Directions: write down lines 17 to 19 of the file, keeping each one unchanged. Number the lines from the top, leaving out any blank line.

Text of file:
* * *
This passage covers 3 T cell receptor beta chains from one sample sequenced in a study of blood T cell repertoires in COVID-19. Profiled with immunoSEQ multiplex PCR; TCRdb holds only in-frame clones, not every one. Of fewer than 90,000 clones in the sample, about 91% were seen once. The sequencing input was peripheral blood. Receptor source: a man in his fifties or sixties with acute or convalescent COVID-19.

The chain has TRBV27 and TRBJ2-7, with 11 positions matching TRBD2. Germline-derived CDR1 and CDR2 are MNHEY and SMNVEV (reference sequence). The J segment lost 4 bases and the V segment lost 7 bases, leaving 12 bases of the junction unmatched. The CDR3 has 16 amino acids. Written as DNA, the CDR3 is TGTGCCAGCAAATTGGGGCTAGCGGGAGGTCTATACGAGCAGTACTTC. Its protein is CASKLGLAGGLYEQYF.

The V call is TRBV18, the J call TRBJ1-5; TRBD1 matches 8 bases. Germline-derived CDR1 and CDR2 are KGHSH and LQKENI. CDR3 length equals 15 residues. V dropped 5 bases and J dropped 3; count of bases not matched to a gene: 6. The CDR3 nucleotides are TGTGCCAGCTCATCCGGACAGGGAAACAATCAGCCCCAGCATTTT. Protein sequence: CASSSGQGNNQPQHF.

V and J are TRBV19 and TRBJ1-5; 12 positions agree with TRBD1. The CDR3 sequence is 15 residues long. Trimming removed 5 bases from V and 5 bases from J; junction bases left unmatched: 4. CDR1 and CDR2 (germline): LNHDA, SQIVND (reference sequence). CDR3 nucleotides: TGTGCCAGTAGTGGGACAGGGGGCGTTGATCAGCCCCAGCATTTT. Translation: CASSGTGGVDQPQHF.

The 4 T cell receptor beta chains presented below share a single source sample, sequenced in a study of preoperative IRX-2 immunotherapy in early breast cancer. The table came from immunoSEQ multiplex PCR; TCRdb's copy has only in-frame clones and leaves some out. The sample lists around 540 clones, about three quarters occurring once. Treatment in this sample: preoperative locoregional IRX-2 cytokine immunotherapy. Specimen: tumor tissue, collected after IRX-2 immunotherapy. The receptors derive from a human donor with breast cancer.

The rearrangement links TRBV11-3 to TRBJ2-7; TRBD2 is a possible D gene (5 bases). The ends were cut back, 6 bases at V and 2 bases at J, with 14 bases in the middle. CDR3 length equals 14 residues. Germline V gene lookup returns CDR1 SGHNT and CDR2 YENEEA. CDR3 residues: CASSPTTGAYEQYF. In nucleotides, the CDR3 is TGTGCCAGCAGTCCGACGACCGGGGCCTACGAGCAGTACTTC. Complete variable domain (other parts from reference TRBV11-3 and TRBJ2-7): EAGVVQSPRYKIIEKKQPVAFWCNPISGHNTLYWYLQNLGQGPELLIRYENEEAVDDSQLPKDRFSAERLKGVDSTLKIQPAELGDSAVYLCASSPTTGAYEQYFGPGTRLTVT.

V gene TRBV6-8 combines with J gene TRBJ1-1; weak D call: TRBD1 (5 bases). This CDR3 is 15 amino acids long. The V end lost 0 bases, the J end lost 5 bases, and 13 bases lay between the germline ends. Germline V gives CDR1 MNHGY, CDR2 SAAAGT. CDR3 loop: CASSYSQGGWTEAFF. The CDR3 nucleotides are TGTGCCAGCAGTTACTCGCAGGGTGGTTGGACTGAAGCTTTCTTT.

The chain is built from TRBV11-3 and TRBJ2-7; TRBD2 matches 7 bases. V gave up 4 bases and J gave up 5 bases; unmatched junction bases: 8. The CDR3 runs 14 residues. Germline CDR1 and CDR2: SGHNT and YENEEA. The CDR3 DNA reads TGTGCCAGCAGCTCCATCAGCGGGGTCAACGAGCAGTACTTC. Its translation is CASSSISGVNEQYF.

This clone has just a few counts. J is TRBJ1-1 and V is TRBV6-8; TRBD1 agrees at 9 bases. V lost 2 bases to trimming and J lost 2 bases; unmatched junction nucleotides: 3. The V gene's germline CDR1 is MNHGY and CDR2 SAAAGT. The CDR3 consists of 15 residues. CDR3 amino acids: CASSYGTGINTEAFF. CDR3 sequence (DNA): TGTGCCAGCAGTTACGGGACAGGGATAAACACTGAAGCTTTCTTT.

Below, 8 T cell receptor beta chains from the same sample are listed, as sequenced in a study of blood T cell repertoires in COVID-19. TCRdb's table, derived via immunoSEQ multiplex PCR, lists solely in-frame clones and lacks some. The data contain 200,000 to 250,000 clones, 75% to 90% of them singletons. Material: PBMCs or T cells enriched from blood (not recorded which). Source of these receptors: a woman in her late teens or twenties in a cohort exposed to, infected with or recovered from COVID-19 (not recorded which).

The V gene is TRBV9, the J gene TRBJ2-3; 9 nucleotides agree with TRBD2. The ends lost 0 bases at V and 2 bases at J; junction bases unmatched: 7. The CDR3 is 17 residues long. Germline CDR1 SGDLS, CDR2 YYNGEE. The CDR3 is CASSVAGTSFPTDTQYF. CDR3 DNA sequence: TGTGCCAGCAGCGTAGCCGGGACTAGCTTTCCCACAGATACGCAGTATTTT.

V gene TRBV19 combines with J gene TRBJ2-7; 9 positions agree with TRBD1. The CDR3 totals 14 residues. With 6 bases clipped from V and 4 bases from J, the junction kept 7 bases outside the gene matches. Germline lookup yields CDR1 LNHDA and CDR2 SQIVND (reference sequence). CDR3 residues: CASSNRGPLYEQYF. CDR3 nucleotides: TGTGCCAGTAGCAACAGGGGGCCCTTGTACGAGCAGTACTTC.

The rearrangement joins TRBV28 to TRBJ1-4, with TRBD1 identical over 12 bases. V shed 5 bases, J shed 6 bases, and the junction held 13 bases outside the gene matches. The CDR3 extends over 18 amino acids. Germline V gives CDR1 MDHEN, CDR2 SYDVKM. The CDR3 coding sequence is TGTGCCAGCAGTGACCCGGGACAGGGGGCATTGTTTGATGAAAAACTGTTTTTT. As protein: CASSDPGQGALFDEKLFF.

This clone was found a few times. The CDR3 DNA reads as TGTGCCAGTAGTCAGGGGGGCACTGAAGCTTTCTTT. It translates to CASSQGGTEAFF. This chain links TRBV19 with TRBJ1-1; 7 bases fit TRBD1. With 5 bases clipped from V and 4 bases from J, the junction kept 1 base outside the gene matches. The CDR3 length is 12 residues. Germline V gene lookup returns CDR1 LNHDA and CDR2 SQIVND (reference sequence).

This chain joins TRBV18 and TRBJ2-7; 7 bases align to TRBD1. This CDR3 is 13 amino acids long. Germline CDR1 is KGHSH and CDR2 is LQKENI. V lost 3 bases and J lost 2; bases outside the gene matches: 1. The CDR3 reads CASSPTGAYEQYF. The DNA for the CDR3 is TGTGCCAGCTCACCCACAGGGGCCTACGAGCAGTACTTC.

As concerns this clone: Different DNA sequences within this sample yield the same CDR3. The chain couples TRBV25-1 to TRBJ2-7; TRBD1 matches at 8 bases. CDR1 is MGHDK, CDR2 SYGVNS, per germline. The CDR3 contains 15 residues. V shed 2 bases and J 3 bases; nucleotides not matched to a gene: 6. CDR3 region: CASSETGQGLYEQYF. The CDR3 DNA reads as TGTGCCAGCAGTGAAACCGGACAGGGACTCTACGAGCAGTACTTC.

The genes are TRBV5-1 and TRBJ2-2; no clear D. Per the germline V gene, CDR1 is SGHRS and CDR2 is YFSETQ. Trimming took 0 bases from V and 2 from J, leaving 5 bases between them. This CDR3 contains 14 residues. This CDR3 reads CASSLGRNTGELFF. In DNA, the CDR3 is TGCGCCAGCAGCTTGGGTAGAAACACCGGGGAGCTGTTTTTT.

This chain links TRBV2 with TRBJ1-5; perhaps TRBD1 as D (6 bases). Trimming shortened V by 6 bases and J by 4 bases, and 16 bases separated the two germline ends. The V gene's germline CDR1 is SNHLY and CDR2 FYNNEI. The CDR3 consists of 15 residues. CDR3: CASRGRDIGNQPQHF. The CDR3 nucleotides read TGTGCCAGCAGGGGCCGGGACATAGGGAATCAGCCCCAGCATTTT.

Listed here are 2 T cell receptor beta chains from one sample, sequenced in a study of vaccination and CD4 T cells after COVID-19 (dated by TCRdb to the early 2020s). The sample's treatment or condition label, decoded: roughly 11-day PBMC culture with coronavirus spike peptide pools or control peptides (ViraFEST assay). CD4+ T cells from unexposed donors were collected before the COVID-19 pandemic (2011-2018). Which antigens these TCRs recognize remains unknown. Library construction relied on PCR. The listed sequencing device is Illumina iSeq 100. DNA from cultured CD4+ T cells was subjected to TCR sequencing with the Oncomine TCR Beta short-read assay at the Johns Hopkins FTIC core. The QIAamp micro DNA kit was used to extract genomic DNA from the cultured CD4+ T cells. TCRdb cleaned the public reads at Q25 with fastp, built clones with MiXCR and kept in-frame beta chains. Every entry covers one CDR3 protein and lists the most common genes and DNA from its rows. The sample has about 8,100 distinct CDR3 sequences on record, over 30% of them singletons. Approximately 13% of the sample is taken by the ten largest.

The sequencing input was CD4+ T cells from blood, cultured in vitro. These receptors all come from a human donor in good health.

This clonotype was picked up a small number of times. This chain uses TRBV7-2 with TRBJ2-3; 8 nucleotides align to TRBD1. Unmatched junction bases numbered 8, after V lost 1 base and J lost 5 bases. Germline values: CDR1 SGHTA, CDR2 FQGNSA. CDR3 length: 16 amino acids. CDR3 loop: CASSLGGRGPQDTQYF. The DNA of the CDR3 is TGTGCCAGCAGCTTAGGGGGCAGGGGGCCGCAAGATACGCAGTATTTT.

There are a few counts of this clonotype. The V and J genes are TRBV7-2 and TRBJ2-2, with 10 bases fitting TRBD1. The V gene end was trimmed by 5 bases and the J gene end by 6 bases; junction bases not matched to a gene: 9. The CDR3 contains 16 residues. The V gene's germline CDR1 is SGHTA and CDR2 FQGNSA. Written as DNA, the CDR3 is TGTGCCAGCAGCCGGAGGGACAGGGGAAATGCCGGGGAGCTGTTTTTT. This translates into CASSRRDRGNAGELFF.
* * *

The genes are TRBV5-1 and TRBJ2-2; no clear D. Per the germline V gene, CDR1 is SGHRS and CDR2 is YFSETQ. Trimming took 0 bases from V and 2 from J, leaving 5 bases between them. This CDR3 contains 14 residues. This CDR3 reads CASSLGRNTGELFF. In DNA, the CDR3 is TGCGCCAGCAGCTTGGGTAGAAACACCGGGGAGCTGTTTTTT.

This chain links TRBV2 with TRBJ1-5; perhaps TRBD1 as D (6 bases). Trimming shortened V by 6 bases and J by 4 bases, and 16 bases separated the two germline ends. The V gene's germline CDR1 is SNHLY and CDR2 FYNNEI. The CDR3 consists of 15 residues. CDR3: CASRGRDIGNQPQHF. The CDR3 nucleotides read TGTGCCAGCAGGGGCCGGGACATAGGGAATCAGCCCCAGCATTTT.

Listed here are 2 T cell receptor beta chains from one sample, sequenced in a study of vaccination and CD4 T cells after COVID-19 (dated by TCRdb to the early 2020s). The sample's treatment or condition label, decoded: roughly 11-day PBMC culture with coronavirus spike peptide pools or control peptides (ViraFEST assay). CD4+ T cells from unexposed donors were collected before the COVID-19 pandemic (2011-2018). Which antigens these TCRs recognize remains unknown. Library construction relied on PCR. The listed sequencing device is Illumina iSeq 100. DNA from cultured CD4+ T cells was subjected to TCR sequencing with the Oncomine TCR Beta short-read assay at the Johns Hopkins FTIC core. The QIAamp micro DNA kit was used to extract genomic DNA from the cultured CD4+ T cells. TCRdb cleaned the public reads at Q25 with fastp, built clones with MiXCR and kept in-frame beta chains. Every entry covers one CDR3 protein and lists the most common genes and DNA from its rows. The sample has about 8,100 distinct CDR3 sequences on record, over 30% of them singletons. Approximately 13% of the sample is taken by the ten largest.